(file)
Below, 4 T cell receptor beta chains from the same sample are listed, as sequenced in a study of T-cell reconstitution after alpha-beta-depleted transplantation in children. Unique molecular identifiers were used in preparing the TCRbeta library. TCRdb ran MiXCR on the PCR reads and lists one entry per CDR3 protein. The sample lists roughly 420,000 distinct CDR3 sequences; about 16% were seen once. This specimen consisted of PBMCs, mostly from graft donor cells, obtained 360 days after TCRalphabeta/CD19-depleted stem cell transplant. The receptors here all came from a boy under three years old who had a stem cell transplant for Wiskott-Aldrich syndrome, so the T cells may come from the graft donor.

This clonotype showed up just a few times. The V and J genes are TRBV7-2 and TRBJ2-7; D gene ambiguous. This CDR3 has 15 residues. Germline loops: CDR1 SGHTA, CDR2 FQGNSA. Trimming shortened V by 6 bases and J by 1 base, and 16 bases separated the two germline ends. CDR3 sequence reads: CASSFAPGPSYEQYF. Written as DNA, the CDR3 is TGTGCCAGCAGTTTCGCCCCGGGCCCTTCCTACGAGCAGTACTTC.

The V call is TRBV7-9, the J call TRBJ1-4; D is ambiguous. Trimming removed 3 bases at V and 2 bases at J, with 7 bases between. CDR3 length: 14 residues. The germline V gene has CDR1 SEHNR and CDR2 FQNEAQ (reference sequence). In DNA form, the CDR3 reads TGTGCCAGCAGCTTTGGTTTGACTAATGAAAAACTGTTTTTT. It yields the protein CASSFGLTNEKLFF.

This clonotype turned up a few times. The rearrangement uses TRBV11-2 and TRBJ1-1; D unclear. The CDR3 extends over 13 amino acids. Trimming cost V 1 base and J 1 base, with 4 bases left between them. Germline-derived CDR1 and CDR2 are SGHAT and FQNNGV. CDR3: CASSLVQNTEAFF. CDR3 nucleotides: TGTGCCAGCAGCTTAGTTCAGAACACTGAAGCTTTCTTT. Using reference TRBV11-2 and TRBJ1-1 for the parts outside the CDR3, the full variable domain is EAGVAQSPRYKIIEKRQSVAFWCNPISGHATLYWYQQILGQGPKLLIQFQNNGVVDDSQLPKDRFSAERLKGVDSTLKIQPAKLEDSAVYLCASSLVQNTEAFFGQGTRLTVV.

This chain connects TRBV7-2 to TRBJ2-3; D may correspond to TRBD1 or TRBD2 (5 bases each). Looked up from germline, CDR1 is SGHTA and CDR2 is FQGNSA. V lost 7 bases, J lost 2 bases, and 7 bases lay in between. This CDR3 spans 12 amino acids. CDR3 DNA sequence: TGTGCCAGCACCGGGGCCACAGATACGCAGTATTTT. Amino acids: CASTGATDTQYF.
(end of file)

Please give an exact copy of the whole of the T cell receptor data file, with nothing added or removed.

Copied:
Below, 4 T cell receptor beta chains from the same sample are listed, as sequenced in a study of T-cell reconstitution after alpha-beta-depleted transplantation in children. Unique molecular identifiers were used in preparing the TCRbeta library. TCRdb ran MiXCR on the PCR reads and lists one entry per CDR3 protein. The sample lists roughly 420,000 distinct CDR3 sequences; about 16% were seen once. This specimen consisted of PBMCs, mostly from graft donor cells, obtained 360 days after TCRalphabeta/CD19-depleted stem cell transplant. The receptors here all came from a boy under three years old who had a stem cell transplant for Wiskott-Aldrich syndrome, so the T cells may come from the graft donor.

This clonotype showed up just a few times. The V and J genes are TRBV7-2 and TRBJ2-7; D gene ambiguous. This CDR3 has 15 residues. Germline loops: CDR1 SGHTA, CDR2 FQGNSA. Trimming shortened V by 6 bases and J by 1 base, and 16 bases separated the two germline ends. CDR3 sequence reads: CASSFAPGPSYEQYF. Written as DNA, the CDR3 is TGTGCCAGCAGTTTCGCCCCGGGCCCTTCCTACGAGCAGTACTTC.

The V call is TRBV7-9, the J call TRBJ1-4; D is ambiguous. Trimming removed 3 bases at V and 2 bases at J, with 7 bases between. CDR3 length: 14 residues. The germline V gene has CDR1 SEHNR and CDR2 FQNEAQ (reference sequence). In DNA form, the CDR3 reads TGTGCCAGCAGCTTTGGTTTGACTAATGAAAAACTGTTTTTT. It yields the protein CASSFGLTNEKLFF.

This clonotype turned up a few times. The rearrangement uses TRBV11-2 and TRBJ1-1; D unclear. The CDR3 extends over 13 amino acids. Trimming cost V 1 base and J 1 base, with 4 bases left between them. Germline-derived CDR1 and CDR2 are SGHAT and FQNNGV. CDR3: CASSLVQNTEAFF. CDR3 nucleotides: TGTGCCAGCAGCTTAGTTCAGAACACTGAAGCTTTCTTT. Using reference TRBV11-2 and TRBJ1-1 for the parts outside the CDR3, the full variable domain is EAGVAQSPRYKIIEKRQSVAFWCNPISGHATLYWYQQILGQGPKLLIQFQNNGVVDDSQLPKDRFSAERLKGVDSTLKIQPAKLEDSAVYLCASSLVQNTEAFFGQGTRLTVV.

This chain connects TRBV7-2 to TRBJ2-3; D may correspond to TRBD1 or TRBD2 (5 bases each). Looked up from germline, CDR1 is SGHTA and CDR2 is FQGNSA. V lost 7 bases, J lost 2 bases, and 7 bases lay in between. This CDR3 spans 12 amino acids. CDR3 DNA sequence: TGTGCCAGCACCGGGGCCACAGATACGCAGTATTTT. Amino acids: CASTGATDTQYF.